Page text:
Wednesday, June 23, 2010


Corvette aficionado Jan Hyde shares his notes from the 50th anniversary tribute at Le Mans.
 In 1960 Briggs Cunningham entered a team of 3 Corvettes in the 24 Hours of Le Mans. John Fitch and the late Bob Grossman won the GT class and finished 8th overall in the #3 car. Lance Miller owns the Cunningham Corvette and, with help from friends, arranged and paid for the 50th Anniversary tribute to honor the occasion and fulfill the dream of his late father, Chip Miller. Amlydosis, a rare disease without a cure at present, cut Chip’s life short.

The #3 Corvette was entrusted to Fabrice Bernollin of Still Racing, an historic racecar specialist in France that transported the car from the port of LeHavre to the Le Mans Museum where it awaited us on June 9. Earlier in the week professional photographer Richard Prince posed the #3 with the Pratt & Miller crew and drivers of their 2010 C6R GT2 Corvettes # 63 and #64 for the above photo.
The #3 Corvette remained in the museum the while Chevrolet hosted an introduction and press conference the next day in a suite above the Corvette pits on the main straight. Driver John Fitch recounted his 1960 experience and was honored by Doug Fehan, GM Corvette Program
Racing Manager. Fitch, left, driving #3 at 1960 Le Mans.

Early Friday morning Lance spirited the #3 from the museum and drove it unescorted over public roads to the Classic British Welcome in Saint Saturnin where it was the star of the show. On Friday afternoon Lance drove the #3 Corvette now escorted by police to the Place des Jacobins towered over by the ancient Cathedral St-Julien in the center of Le Mans.

Early that evening Lance and John Fitch were at the head of the Parade des Pilotes, a ritual celebration complete with marching bands over a 2.5 mile course lined with throngs of people.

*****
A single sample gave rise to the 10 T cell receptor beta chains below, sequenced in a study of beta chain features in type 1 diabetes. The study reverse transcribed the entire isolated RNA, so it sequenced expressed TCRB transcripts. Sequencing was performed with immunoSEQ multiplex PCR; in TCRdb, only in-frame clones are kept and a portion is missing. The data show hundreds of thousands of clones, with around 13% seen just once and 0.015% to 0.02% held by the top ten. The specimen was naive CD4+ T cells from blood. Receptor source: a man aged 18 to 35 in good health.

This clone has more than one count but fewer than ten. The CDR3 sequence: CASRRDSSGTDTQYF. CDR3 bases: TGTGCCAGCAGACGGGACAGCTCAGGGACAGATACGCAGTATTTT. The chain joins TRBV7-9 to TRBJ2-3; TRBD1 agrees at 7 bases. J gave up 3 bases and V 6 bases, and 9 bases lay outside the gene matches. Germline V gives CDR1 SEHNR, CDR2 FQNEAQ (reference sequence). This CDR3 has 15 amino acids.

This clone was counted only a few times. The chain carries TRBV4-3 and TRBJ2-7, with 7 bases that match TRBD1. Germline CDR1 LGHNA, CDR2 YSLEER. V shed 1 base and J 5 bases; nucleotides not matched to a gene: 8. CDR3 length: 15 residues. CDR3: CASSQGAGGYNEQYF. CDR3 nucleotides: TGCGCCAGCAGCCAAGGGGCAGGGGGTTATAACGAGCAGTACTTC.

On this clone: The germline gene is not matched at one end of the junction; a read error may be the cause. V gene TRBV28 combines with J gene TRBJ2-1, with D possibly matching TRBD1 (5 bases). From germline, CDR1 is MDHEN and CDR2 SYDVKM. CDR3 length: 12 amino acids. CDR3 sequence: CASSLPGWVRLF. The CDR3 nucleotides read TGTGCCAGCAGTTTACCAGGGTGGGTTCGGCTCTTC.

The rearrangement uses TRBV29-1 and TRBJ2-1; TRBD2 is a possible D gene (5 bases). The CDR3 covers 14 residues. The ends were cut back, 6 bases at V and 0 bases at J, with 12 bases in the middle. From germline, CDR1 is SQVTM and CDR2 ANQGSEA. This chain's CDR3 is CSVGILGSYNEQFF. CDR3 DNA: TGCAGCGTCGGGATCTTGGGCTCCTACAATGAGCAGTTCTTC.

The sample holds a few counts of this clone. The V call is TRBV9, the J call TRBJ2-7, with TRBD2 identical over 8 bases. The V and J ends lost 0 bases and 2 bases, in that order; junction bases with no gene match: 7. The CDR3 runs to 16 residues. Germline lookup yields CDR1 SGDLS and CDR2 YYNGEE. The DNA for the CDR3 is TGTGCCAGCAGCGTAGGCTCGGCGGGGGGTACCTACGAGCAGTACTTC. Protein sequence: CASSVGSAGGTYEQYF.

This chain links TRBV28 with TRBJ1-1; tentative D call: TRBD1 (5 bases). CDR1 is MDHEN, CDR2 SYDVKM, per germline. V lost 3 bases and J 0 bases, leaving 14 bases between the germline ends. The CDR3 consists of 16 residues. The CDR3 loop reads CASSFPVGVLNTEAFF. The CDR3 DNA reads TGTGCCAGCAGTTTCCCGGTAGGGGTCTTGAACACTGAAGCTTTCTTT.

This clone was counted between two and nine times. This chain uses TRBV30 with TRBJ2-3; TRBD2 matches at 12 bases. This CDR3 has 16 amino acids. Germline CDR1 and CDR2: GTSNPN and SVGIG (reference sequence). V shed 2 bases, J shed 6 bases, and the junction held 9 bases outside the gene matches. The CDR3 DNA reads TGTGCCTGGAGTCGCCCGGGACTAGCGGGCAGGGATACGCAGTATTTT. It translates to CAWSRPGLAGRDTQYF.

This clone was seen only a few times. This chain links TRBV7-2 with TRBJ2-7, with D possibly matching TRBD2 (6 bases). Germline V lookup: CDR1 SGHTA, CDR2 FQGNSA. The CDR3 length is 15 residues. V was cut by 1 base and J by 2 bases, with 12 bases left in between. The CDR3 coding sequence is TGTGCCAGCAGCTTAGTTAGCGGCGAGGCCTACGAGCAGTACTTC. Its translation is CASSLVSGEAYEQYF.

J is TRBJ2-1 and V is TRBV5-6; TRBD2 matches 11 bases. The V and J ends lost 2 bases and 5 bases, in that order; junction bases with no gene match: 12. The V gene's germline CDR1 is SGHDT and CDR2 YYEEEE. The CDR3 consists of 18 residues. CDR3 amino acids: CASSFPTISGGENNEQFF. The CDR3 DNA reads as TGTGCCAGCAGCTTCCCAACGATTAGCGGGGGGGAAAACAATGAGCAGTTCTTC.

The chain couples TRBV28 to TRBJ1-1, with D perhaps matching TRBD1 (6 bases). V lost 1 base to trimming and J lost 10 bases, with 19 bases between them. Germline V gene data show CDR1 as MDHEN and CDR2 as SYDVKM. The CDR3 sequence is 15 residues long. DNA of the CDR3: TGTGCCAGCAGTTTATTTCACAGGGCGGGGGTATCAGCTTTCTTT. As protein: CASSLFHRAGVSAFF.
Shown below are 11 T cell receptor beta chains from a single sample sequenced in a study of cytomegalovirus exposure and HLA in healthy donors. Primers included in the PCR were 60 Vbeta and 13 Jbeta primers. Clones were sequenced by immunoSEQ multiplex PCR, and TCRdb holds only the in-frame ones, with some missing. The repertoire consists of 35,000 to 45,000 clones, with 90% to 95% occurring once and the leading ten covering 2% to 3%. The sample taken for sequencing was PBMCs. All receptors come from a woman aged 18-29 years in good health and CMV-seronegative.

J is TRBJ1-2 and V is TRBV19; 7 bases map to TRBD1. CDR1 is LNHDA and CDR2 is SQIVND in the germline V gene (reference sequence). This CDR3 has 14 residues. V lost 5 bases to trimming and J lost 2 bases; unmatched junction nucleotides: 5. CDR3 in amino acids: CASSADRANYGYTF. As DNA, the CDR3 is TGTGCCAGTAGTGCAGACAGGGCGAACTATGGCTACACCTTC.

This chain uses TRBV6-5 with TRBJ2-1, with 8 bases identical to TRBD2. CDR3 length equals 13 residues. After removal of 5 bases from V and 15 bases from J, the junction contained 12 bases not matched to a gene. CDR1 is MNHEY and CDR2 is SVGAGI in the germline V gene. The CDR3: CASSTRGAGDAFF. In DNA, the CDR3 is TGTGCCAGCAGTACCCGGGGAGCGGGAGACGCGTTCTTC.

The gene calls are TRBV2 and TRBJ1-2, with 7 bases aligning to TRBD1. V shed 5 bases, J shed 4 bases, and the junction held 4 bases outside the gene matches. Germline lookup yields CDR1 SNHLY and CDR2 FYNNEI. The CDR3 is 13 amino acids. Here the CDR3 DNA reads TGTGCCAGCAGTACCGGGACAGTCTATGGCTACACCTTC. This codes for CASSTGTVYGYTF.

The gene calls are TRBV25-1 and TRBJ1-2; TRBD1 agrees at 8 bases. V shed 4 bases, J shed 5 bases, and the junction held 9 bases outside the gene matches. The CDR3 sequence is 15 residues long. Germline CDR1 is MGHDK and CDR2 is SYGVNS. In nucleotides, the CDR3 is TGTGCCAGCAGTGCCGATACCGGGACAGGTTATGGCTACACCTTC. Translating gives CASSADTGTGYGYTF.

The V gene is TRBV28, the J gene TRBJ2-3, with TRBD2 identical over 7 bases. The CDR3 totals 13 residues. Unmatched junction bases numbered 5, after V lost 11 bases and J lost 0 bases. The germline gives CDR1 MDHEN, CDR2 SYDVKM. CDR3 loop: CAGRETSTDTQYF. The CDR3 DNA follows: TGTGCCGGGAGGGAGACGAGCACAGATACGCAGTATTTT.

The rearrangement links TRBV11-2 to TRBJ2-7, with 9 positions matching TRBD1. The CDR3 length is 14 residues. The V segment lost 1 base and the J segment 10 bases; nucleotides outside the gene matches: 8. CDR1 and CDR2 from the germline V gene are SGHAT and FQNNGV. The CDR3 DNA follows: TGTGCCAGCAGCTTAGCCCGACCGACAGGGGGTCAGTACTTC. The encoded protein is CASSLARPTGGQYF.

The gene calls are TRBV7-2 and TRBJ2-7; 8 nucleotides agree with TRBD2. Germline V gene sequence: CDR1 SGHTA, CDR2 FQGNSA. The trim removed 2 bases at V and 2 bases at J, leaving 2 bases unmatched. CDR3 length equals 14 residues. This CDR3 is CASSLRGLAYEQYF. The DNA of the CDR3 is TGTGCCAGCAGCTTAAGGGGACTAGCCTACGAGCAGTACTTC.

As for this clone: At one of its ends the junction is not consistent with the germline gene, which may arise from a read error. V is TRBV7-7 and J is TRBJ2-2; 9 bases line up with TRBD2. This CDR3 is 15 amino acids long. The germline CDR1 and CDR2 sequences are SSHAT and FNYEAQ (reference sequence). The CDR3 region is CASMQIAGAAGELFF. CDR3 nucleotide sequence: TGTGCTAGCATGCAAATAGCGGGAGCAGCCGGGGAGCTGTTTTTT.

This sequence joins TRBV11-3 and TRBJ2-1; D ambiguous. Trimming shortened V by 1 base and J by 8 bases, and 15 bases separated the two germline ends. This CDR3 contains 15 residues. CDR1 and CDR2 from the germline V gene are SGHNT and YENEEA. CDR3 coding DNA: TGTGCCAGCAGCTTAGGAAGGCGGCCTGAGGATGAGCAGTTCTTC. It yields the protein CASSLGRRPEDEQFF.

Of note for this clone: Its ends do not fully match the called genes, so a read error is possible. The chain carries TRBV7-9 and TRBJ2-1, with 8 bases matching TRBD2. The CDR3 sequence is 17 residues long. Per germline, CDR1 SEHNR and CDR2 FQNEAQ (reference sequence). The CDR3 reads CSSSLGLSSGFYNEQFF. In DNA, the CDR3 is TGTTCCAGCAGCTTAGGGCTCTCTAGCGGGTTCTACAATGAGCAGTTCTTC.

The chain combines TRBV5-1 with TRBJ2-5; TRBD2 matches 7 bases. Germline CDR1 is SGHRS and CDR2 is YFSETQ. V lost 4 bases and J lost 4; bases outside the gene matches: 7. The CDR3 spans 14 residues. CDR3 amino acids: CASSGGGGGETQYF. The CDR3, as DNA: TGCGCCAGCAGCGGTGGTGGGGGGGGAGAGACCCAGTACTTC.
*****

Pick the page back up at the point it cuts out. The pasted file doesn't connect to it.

Then it was Lance and the #3 again on public roads. This time the destination was the Corvette Corral, remotely located within the Le Mans circuit not far from the Arnage turn. On Saturday morning professional videographer and Corvette enthusiast Michael Brown and his crew rigged the #3 with cameras for a pace lap of the 8.5 mile circuit – the ultimate tribute marking the 50th anniversary of the Corvette’s first win at Le Mans. John Fitch piloted the #3 in front of 200,000 appreciative fans prior to the start of the 78th 24 Hours of Le Mans, the greatest road race in the world.

The Pratt & Miller team was strong in the race but took some hits over the long grind. They showed great courage and are a shining example of an exceptional racing team we can point to with admiration and pride.
My old friend Jan Hyde, co-founder and manager of the Registry of Corvette Race Cars, passed along his notes after returning from Le Mans. Jan owns a ’60 Fuelie Corvette (since 1964) and for many years owned the hard charging SCCA (A & B/Production) ’62 FI Corvette racecar that had been built and campaigned by a mutual friend, Frank Dominiani at Hi-Speed & Power in Valley Stream, NY. Running against newer Sting Rays and Cobras in 1964, he was the SCCA B/P National Champ. Yet another friend, Mike Yager at Mid America Motorworks, owns it now.

For more photos of the #3 Corvette at Le Mans, please visit

To learn more about C1 to C6 Corvette racecars, please visit

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